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How effective were the Liberal Reforms between 1906 and 1914?

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How effective were the Liberal Reforms between 1906 and 1914? Paul Davidson Before the 1900s most politicians thought that the poor had brought on their money problems themselves, and there was no health care, education, social services, unemployment benefit at all. If you were in poverty you would have to find your own way out of it, the government had no involvement in the problems among the poor of Britain. This was widely known as "Self Help". The huge scale of the Liberal party's victory in the 1906 general election guaranteed many new faces among the ranks of Liberal MPs, in favour of change in the field of social welfare. Between the years 1906 and 1914, the Liberals took steps to improve the health standards and the living and working conditions of the lower class. The main areas of people who the new legislation was targeted on was the working class under risk of poverty due to sickness or unemployment, their children and old age pensioners. The effectiveness of Liberal rule on these matters is not clear, as much of the legislation introduced to solve poverty problems, can be argued to be unsuccessful at what it was intended to achieve. The first task undertaken by the new Liberal government was the welfare of children. The issue of children too hungry or generally debilitated was well documented by 1906. By 1911, less than a third of all education authorities were using rates to support school meal provision and it had taken until 1914 for the Board of Education to make such provision compulsory. ...read more.


Nevertheless, it can be argued that they were very slow to reform, as the first payments were not made until the summer of 1912 for unemployment and the beginning of 1913 for health. The Friendly Societies, industrial insurance companies and doctors would all be affected by the intrusion of the state into this kind of benefit provision. The insurance companies and friendly societies collected millions of pounds a year from working-class families, which may explain why it took so long to negotiate suitable compromises and safeguards with the various companies. The National Insurance Act was in two distinct parts. Part one dealt with health insurance and part two with unemployment insurance. A sickness benefit of 10s per week for 13 weeks (7s 6d for women) and 5s a week for a further 13 weeks there after was the main entitlement. This act was a positive move by the Liberals towards reducing poverty, as due to health levels being so bad at the time many were left sick with no way of receiving money. On the other hand, this Act may not have been very successful due to a number of reasons. The fact that this scheme did not cover hospital treatment increased the risk of poverty. The Act only covered workers and not their families, which meant that there was still a risk of poverty if a member of the family needed medical treatment. ...read more.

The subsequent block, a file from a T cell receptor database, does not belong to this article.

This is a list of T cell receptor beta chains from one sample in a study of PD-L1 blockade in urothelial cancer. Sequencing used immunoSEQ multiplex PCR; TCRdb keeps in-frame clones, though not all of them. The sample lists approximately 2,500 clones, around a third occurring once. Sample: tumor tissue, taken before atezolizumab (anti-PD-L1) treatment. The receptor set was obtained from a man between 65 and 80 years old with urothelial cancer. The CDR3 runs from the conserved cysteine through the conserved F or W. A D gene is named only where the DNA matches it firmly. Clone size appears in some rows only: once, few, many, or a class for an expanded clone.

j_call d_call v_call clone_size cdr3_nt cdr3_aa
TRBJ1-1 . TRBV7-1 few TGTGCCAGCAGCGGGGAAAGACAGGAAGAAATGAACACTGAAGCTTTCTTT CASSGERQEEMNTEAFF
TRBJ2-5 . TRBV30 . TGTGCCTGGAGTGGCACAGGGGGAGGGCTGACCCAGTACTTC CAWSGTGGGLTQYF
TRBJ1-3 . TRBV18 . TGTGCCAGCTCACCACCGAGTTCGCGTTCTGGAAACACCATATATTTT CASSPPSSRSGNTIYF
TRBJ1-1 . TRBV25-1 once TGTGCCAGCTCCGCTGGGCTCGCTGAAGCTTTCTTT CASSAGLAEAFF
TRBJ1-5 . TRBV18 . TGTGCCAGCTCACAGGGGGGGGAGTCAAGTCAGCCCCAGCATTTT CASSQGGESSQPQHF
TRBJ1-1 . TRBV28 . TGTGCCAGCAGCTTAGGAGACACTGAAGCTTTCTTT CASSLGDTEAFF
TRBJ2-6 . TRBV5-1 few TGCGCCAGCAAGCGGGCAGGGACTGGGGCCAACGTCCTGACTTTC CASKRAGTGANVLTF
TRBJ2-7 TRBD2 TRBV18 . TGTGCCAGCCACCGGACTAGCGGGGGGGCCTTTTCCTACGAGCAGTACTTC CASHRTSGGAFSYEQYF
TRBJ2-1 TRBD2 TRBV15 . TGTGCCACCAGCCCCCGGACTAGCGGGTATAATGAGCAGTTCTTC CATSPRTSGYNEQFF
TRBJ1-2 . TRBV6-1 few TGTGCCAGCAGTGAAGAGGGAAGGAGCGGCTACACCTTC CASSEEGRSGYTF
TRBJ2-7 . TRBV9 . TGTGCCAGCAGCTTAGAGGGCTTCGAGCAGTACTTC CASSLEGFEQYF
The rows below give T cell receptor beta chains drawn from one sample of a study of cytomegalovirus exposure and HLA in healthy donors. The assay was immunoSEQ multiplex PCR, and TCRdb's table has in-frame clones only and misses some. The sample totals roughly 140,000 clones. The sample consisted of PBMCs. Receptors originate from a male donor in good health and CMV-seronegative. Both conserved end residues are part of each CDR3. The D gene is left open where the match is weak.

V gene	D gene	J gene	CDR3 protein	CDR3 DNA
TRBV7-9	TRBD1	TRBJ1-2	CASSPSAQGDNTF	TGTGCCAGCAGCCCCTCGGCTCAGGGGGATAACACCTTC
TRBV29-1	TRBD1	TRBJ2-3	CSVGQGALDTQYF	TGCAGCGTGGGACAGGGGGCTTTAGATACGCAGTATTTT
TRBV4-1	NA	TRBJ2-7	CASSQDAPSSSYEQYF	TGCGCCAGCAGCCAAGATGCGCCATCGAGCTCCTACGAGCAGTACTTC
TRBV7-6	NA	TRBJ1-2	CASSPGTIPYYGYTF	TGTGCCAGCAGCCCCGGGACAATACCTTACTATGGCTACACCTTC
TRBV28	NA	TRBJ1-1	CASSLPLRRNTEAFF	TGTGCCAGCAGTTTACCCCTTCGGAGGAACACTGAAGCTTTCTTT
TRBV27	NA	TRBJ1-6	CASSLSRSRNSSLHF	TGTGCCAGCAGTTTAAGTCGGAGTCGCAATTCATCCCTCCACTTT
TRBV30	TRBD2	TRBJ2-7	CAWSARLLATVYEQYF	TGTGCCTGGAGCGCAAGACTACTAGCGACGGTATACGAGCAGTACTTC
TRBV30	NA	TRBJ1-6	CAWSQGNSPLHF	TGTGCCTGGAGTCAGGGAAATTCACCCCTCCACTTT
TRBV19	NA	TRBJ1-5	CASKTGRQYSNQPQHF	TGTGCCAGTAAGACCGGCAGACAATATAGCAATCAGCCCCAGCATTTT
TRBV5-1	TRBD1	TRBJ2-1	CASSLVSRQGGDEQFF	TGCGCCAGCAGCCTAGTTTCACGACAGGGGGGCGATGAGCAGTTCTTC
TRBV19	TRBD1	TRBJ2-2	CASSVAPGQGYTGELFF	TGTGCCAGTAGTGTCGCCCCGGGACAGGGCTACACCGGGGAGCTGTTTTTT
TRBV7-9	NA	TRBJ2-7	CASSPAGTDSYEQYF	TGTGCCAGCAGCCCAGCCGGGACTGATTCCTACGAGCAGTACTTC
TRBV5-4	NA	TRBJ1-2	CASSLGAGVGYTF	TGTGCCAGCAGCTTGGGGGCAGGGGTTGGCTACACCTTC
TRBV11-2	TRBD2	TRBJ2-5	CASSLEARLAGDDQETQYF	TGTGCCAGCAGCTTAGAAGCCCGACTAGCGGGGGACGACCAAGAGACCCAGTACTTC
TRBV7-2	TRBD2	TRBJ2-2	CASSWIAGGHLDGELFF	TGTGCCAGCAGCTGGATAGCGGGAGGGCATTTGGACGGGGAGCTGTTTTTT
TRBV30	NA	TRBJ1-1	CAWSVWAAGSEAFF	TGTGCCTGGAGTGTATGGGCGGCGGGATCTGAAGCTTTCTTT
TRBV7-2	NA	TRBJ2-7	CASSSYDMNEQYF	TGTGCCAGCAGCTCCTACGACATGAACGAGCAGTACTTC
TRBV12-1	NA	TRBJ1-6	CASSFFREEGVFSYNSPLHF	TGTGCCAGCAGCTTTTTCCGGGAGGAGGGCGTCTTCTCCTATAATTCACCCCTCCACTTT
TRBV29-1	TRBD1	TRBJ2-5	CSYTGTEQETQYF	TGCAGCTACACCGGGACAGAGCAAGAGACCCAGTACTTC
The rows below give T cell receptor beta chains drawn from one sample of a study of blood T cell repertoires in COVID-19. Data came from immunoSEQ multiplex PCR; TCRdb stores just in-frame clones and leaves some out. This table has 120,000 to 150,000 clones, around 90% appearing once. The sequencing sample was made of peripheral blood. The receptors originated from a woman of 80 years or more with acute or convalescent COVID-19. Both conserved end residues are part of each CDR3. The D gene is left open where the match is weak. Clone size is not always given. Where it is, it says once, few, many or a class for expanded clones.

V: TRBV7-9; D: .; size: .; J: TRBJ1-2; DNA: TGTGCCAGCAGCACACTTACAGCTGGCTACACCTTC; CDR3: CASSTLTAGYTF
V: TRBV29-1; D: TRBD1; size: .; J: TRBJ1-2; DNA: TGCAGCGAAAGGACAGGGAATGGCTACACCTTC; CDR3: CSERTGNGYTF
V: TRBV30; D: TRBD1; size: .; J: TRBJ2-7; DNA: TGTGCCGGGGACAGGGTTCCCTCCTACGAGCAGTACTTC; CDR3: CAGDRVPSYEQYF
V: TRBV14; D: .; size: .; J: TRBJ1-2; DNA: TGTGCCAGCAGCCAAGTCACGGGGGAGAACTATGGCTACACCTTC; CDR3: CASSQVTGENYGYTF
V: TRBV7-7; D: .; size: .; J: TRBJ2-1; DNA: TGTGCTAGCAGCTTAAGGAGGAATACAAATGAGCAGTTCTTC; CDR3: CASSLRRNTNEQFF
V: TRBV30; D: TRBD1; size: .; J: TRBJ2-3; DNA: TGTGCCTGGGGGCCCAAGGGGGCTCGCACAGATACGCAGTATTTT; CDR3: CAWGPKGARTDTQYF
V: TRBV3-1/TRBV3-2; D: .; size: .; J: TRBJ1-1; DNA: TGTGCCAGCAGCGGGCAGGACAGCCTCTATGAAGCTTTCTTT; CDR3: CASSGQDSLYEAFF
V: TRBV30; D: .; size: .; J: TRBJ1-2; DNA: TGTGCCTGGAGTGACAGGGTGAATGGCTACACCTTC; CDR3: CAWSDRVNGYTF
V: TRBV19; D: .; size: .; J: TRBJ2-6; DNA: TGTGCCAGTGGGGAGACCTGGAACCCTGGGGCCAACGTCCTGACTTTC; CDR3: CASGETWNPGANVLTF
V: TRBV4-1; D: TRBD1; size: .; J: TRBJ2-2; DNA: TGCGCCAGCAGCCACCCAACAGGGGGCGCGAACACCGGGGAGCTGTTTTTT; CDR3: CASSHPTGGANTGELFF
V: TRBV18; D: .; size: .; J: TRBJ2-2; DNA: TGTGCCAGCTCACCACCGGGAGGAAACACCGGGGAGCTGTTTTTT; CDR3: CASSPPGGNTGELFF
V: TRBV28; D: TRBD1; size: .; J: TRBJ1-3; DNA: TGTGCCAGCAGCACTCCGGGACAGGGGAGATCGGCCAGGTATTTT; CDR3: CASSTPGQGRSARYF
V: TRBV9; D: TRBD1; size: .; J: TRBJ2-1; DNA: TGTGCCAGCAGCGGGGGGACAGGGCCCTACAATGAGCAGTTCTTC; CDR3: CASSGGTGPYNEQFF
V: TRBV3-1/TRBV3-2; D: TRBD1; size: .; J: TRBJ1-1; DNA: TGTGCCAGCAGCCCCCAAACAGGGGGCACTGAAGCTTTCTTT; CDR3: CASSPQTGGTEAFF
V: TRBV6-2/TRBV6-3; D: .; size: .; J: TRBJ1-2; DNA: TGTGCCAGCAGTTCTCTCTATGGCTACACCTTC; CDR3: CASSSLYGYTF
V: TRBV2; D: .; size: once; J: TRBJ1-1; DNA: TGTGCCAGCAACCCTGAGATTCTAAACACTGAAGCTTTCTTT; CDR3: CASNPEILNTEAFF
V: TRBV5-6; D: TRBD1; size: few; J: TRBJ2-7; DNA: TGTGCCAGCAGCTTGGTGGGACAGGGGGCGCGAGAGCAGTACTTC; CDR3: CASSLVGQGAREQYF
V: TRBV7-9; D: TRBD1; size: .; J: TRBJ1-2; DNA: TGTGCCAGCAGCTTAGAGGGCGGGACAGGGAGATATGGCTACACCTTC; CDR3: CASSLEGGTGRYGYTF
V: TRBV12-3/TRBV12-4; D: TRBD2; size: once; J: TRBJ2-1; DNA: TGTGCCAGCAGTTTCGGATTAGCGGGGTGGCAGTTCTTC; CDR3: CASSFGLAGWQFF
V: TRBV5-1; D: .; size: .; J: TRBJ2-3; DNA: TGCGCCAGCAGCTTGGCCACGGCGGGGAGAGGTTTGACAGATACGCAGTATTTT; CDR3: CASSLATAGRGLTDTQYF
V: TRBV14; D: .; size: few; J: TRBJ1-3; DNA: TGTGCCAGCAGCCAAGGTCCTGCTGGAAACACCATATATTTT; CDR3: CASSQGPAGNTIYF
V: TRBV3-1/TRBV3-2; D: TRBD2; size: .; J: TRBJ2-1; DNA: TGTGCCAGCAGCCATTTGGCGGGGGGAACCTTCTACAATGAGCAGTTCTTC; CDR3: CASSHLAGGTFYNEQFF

They also failed to introduce direct measures to deal with the situation, such as government housing or a National Health Service. Therefore, Liberal legislation was successful on a small scale considering it did not effectively improve the poverty levels of the whole nation. Lastly, it can be argued that the Liberal rule was very successful in terms of the scale of task with which the new government was faced. The fact that the House of Lords was mainly Conservative meant that the Liberal legislation programme was regularly opposed, because Conservatives regarded Liberal policies as confiscation to property rights and a threat to any idea of individual responsibility. This can justify the amount of time taken to introduce various laws, such as the National Insurance Act and the Pensions Act. The amount of people below the poverty line at the time was estimated at being as high as one third of the population. A view that no other government could have dealt with the situation of poverty any more effectively at that time adds to the theory that the Liberals were as successful as they could have been under the circumstances. Liberal legislation between the years of 1906 to 1914 laid the foundations of a welfare state. The time spent in power may not have been long enough for the Liberal reform to make a clear improvement to the poverty situation due to the social state of the nation being so bad. This view shows that the Liberals were very successful at dealing with the situation if considering the magnitude of task they undertook. ...read more.

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